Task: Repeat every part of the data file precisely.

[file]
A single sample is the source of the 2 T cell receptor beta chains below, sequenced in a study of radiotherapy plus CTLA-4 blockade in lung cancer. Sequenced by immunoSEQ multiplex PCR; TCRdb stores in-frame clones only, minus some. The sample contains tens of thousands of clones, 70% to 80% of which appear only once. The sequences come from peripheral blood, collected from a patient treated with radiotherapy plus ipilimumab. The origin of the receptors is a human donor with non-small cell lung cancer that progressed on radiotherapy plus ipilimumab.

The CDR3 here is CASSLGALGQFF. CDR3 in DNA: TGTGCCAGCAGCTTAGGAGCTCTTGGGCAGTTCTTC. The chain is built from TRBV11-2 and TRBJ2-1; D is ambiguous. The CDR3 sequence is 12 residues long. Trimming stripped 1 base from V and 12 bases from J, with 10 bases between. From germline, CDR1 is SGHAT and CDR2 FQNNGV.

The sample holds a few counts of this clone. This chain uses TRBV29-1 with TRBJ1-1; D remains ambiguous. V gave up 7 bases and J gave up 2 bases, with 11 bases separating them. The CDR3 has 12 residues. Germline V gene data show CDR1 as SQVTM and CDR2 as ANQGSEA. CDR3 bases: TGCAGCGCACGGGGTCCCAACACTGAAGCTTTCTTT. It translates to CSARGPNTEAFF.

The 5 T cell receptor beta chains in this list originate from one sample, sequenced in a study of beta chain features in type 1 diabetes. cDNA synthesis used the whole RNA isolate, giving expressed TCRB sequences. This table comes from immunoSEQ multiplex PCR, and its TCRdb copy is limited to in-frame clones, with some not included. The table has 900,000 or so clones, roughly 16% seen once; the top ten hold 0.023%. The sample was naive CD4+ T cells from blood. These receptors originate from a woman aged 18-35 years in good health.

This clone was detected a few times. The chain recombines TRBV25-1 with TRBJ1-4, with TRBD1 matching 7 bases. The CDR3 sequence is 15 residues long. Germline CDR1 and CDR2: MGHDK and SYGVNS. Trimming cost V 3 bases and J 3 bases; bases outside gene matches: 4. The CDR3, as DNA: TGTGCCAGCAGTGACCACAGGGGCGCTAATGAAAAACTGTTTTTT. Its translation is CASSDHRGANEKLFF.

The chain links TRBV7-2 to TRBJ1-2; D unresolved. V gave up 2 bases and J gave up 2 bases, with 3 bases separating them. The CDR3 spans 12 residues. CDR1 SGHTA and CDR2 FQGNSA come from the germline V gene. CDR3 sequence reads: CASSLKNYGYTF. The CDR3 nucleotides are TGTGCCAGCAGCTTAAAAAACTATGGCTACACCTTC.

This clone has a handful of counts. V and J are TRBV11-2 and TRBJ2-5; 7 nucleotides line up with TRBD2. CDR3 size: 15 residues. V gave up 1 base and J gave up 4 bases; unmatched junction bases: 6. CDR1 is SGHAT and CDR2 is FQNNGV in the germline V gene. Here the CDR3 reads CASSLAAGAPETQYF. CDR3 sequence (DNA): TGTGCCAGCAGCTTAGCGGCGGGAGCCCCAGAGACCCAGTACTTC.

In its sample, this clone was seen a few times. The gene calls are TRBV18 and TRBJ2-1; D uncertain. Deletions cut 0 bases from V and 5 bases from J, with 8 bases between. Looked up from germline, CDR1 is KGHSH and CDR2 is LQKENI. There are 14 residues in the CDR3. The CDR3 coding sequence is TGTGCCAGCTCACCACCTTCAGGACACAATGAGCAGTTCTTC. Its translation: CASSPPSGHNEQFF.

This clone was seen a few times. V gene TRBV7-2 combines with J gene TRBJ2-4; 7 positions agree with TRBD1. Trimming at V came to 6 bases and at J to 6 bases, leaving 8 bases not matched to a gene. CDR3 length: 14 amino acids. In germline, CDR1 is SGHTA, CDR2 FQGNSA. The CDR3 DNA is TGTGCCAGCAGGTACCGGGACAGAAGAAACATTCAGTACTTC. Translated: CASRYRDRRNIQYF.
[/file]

A single sample is the source of the 2 T cell receptor beta chains below, sequenced in a study of radiotherapy plus CTLA-4 blockade in lung cancer. Sequenced by immunoSEQ multiplex PCR; TCRdb stores in-frame clones only, minus some. The sample contains tens of thousands of clones, 70% to 80% of which appear only once. The sequences come from peripheral blood, collected from a patient treated with radiotherapy plus ipilimumab. The origin of the receptors is a human donor with non-small cell lung cancer that progressed on radiotherapy plus ipilimumab.

The CDR3 here is CASSLGALGQFF. CDR3 in DNA: TGTGCCAGCAGCTTAGGAGCTCTTGGGCAGTTCTTC. The chain is built from TRBV11-2 and TRBJ2-1; D is ambiguous. The CDR3 sequence is 12 residues long. Trimming stripped 1 base from V and 12 bases from J, with 10 bases between. From germline, CDR1 is SGHAT and CDR2 FQNNGV.

The sample holds a few counts of this clone. This chain uses TRBV29-1 with TRBJ1-1; D remains ambiguous. V gave up 7 bases and J gave up 2 bases, with 11 bases separating them. The CDR3 has 12 residues. Germline V gene data show CDR1 as SQVTM and CDR2 as ANQGSEA. CDR3 bases: TGCAGCGCACGGGGTCCCAACACTGAAGCTTTCTTT. It translates to CSARGPNTEAFF.

The 5 T cell receptor beta chains in this list originate from one sample, sequenced in a study of beta chain features in type 1 diabetes. cDNA synthesis used the whole RNA isolate, giving expressed TCRB sequences. This table comes from immunoSEQ multiplex PCR, and its TCRdb copy is limited to in-frame clones, with some not included. The table has 900,000 or so clones, roughly 16% seen once; the top ten hold 0.023%. The sample was naive CD4+ T cells from blood. These receptors originate from a woman aged 18-35 years in good health.

This clone was detected a few times. The chain recombines TRBV25-1 with TRBJ1-4, with TRBD1 matching 7 bases. The CDR3 sequence is 15 residues long. Germline CDR1 and CDR2: MGHDK and SYGVNS. Trimming cost V 3 bases and J 3 bases; bases outside gene matches: 4. The CDR3, as DNA: TGTGCCAGCAGTGACCACAGGGGCGCTAATGAAAAACTGTTTTTT. Its translation is CASSDHRGANEKLFF.

The chain links TRBV7-2 to TRBJ1-2; D unresolved. V gave up 2 bases and J gave up 2 bases, with 3 bases separating them. The CDR3 spans 12 residues. CDR1 SGHTA and CDR2 FQGNSA come from the germline V gene. CDR3 sequence reads: CASSLKNYGYTF. The CDR3 nucleotides are TGTGCCAGCAGCTTAAAAAACTATGGCTACACCTTC.

This clone has a handful of counts. V and J are TRBV11-2 and TRBJ2-5; 7 nucleotides line up with TRBD2. CDR3 size: 15 residues. V gave up 1 base and J gave up 4 bases; unmatched junction bases: 6. CDR1 is SGHAT and CDR2 is FQNNGV in the germline V gene. Here the CDR3 reads CASSLAAGAPETQYF. CDR3 sequence (DNA): TGTGCCAGCAGCTTAGCGGCGGGAGCCCCAGAGACCCAGTACTTC.

In its sample, this clone was seen a few times. The gene calls are TRBV18 and TRBJ2-1; D uncertain. Deletions cut 0 bases from V and 5 bases from J, with 8 bases between. Looked up from germline, CDR1 is KGHSH and CDR2 is LQKENI. There are 14 residues in the CDR3. The CDR3 coding sequence is TGTGCCAGCTCACCACCTTCAGGACACAATGAGCAGTTCTTC. Its translation: CASSPPSGHNEQFF.

This clone was seen a few times. V gene TRBV7-2 combines with J gene TRBJ2-4; 7 positions agree with TRBD1. Trimming at V came to 6 bases and at J to 6 bases, leaving 8 bases not matched to a gene. CDR3 length: 14 amino acids. In germline, CDR1 is SGHTA, CDR2 FQGNSA. The CDR3 DNA is TGTGCCAGCAGGTACCGGGACAGAAGAAACATTCAGTACTTC. Translated: CASRYRDRRNIQYF.